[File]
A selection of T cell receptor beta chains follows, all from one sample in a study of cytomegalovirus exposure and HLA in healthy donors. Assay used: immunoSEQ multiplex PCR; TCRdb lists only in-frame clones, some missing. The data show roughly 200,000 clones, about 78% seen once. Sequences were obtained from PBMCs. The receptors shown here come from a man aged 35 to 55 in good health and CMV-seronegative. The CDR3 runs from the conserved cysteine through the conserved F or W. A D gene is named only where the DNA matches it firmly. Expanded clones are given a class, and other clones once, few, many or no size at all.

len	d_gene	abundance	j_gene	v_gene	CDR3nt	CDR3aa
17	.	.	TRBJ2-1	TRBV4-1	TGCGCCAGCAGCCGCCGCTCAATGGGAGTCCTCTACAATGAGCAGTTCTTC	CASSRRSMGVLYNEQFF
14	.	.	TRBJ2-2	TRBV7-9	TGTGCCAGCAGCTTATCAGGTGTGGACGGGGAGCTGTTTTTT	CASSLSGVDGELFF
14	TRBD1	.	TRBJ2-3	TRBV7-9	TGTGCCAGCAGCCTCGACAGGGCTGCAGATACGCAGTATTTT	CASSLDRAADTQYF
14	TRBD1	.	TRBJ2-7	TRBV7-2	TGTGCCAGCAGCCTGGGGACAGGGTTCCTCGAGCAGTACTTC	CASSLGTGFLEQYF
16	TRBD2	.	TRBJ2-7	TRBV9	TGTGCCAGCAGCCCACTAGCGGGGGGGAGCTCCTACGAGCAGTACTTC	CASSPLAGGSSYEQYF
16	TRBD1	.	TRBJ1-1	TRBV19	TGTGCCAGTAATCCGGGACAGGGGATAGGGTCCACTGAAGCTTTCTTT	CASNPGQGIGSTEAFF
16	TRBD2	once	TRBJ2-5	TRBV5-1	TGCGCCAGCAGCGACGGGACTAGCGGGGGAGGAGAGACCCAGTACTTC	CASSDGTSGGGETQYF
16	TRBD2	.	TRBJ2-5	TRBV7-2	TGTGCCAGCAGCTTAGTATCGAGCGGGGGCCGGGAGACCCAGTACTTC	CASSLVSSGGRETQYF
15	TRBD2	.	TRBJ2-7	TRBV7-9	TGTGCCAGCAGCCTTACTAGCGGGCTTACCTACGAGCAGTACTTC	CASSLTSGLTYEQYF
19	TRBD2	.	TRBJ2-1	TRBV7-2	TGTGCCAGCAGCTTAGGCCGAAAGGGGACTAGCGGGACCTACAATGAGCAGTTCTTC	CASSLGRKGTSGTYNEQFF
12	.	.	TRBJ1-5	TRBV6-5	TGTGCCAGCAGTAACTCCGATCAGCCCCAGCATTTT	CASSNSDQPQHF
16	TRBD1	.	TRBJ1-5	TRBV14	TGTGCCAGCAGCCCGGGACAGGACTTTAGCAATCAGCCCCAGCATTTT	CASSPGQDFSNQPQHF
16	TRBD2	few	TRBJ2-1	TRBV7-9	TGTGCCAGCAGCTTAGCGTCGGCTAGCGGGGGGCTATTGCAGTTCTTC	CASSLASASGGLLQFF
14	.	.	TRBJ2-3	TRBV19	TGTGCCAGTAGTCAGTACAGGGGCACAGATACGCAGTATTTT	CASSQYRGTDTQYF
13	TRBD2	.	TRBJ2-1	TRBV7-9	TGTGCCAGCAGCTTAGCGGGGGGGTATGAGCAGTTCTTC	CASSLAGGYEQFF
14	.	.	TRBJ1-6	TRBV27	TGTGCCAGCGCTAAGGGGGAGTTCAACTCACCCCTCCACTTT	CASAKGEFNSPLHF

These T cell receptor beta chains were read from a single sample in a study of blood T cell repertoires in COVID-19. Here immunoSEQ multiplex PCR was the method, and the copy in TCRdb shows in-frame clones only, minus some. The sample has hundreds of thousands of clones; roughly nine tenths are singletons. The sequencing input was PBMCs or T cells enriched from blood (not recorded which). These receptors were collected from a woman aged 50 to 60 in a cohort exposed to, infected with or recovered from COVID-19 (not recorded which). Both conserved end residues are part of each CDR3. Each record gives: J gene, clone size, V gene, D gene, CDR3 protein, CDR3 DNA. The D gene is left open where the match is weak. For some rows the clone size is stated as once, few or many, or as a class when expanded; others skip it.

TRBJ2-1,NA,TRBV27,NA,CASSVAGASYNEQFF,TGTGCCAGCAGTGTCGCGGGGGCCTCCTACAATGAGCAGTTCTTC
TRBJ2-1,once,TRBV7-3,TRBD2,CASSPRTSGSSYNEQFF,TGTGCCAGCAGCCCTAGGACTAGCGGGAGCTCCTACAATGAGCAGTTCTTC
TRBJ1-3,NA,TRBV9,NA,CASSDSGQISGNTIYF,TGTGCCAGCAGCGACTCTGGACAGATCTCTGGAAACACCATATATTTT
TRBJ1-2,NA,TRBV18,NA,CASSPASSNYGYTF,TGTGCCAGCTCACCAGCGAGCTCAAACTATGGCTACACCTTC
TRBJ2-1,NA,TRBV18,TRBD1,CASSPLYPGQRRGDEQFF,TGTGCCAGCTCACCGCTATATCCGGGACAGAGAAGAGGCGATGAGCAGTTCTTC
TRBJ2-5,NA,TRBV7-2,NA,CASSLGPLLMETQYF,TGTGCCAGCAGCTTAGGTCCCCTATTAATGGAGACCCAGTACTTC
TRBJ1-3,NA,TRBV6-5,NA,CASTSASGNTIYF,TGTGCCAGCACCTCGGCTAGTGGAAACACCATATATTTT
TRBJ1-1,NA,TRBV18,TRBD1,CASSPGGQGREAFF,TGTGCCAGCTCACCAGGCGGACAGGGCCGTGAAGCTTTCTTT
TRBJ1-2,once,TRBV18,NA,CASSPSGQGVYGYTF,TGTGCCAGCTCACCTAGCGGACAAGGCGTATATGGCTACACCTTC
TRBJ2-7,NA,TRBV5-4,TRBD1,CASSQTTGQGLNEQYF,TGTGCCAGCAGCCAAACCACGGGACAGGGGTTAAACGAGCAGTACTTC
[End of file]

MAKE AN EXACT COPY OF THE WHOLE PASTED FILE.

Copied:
A selection of T cell receptor beta chains follows, all from one sample in a study of cytomegalovirus exposure and HLA in healthy donors. Assay used: immunoSEQ multiplex PCR; TCRdb lists only in-frame clones, some missing. The data show roughly 200,000 clones, about 78% seen once. Sequences were obtained from PBMCs. The receptors shown here come from a man aged 35 to 55 in good health and CMV-seronegative. The CDR3 runs from the conserved cysteine through the conserved F or W. A D gene is named only where the DNA matches it firmly. Expanded clones are given a class, and other clones once, few, many or no size at all.

len	d_gene	abundance	j_gene	v_gene	CDR3nt	CDR3aa
17	.	.	TRBJ2-1	TRBV4-1	TGCGCCAGCAGCCGCCGCTCAATGGGAGTCCTCTACAATGAGCAGTTCTTC	CASSRRSMGVLYNEQFF
14	.	.	TRBJ2-2	TRBV7-9	TGTGCCAGCAGCTTATCAGGTGTGGACGGGGAGCTGTTTTTT	CASSLSGVDGELFF
14	TRBD1	.	TRBJ2-3	TRBV7-9	TGTGCCAGCAGCCTCGACAGGGCTGCAGATACGCAGTATTTT	CASSLDRAADTQYF
14	TRBD1	.	TRBJ2-7	TRBV7-2	TGTGCCAGCAGCCTGGGGACAGGGTTCCTCGAGCAGTACTTC	CASSLGTGFLEQYF
16	TRBD2	.	TRBJ2-7	TRBV9	TGTGCCAGCAGCCCACTAGCGGGGGGGAGCTCCTACGAGCAGTACTTC	CASSPLAGGSSYEQYF
16	TRBD1	.	TRBJ1-1	TRBV19	TGTGCCAGTAATCCGGGACAGGGGATAGGGTCCACTGAAGCTTTCTTT	CASNPGQGIGSTEAFF
16	TRBD2	once	TRBJ2-5	TRBV5-1	TGCGCCAGCAGCGACGGGACTAGCGGGGGAGGAGAGACCCAGTACTTC	CASSDGTSGGGETQYF
16	TRBD2	.	TRBJ2-5	TRBV7-2	TGTGCCAGCAGCTTAGTATCGAGCGGGGGCCGGGAGACCCAGTACTTC	CASSLVSSGGRETQYF
15	TRBD2	.	TRBJ2-7	TRBV7-9	TGTGCCAGCAGCCTTACTAGCGGGCTTACCTACGAGCAGTACTTC	CASSLTSGLTYEQYF
19	TRBD2	.	TRBJ2-1	TRBV7-2	TGTGCCAGCAGCTTAGGCCGAAAGGGGACTAGCGGGACCTACAATGAGCAGTTCTTC	CASSLGRKGTSGTYNEQFF
12	.	.	TRBJ1-5	TRBV6-5	TGTGCCAGCAGTAACTCCGATCAGCCCCAGCATTTT	CASSNSDQPQHF
16	TRBD1	.	TRBJ1-5	TRBV14	TGTGCCAGCAGCCCGGGACAGGACTTTAGCAATCAGCCCCAGCATTTT	CASSPGQDFSNQPQHF
16	TRBD2	few	TRBJ2-1	TRBV7-9	TGTGCCAGCAGCTTAGCGTCGGCTAGCGGGGGGCTATTGCAGTTCTTC	CASSLASASGGLLQFF
14	.	.	TRBJ2-3	TRBV19	TGTGCCAGTAGTCAGTACAGGGGCACAGATACGCAGTATTTT	CASSQYRGTDTQYF
13	TRBD2	.	TRBJ2-1	TRBV7-9	TGTGCCAGCAGCTTAGCGGGGGGGTATGAGCAGTTCTTC	CASSLAGGYEQFF
14	.	.	TRBJ1-6	TRBV27	TGTGCCAGCGCTAAGGGGGAGTTCAACTCACCCCTCCACTTT	CASAKGEFNSPLHF

These T cell receptor beta chains were read from a single sample in a study of blood T cell repertoires in COVID-19. Here immunoSEQ multiplex PCR was the method, and the copy in TCRdb shows in-frame clones only, minus some. The sample has hundreds of thousands of clones; roughly nine tenths are singletons. The sequencing input was PBMCs or T cells enriched from blood (not recorded which). These receptors were collected from a woman aged 50 to 60 in a cohort exposed to, infected with or recovered from COVID-19 (not recorded which). Both conserved end residues are part of each CDR3. Each record gives: J gene, clone size, V gene, D gene, CDR3 protein, CDR3 DNA. The D gene is left open where the match is weak. For some rows the clone size is stated as once, few or many, or as a class when expanded; others skip it.

TRBJ2-1,NA,TRBV27,NA,CASSVAGASYNEQFF,TGTGCCAGCAGTGTCGCGGGGGCCTCCTACAATGAGCAGTTCTTC
TRBJ2-1,once,TRBV7-3,TRBD2,CASSPRTSGSSYNEQFF,TGTGCCAGCAGCCCTAGGACTAGCGGGAGCTCCTACAATGAGCAGTTCTTC
TRBJ1-3,NA,TRBV9,NA,CASSDSGQISGNTIYF,TGTGCCAGCAGCGACTCTGGACAGATCTCTGGAAACACCATATATTTT
TRBJ1-2,NA,TRBV18,NA,CASSPASSNYGYTF,TGTGCCAGCTCACCAGCGAGCTCAAACTATGGCTACACCTTC
TRBJ2-1,NA,TRBV18,TRBD1,CASSPLYPGQRRGDEQFF,TGTGCCAGCTCACCGCTATATCCGGGACAGAGAAGAGGCGATGAGCAGTTCTTC
TRBJ2-5,NA,TRBV7-2,NA,CASSLGPLLMETQYF,TGTGCCAGCAGCTTAGGTCCCCTATTAATGGAGACCCAGTACTTC
TRBJ1-3,NA,TRBV6-5,NA,CASTSASGNTIYF,TGTGCCAGCACCTCGGCTAGTGGAAACACCATATATTTT
TRBJ1-1,NA,TRBV18,TRBD1,CASSPGGQGREAFF,TGTGCCAGCTCACCAGGCGGACAGGGCCGTGAAGCTTTCTTT
TRBJ1-2,once,TRBV18,NA,CASSPSGQGVYGYTF,TGTGCCAGCTCACCTAGCGGACAAGGCGTATATGGCTACACCTTC
TRBJ2-7,NA,TRBV5-4,TRBD1,CASSQTTGQGLNEQYF,TGTGCCAGCAGCCAAACCACGGGACAGGGGTTAAACGAGCAGTACTTC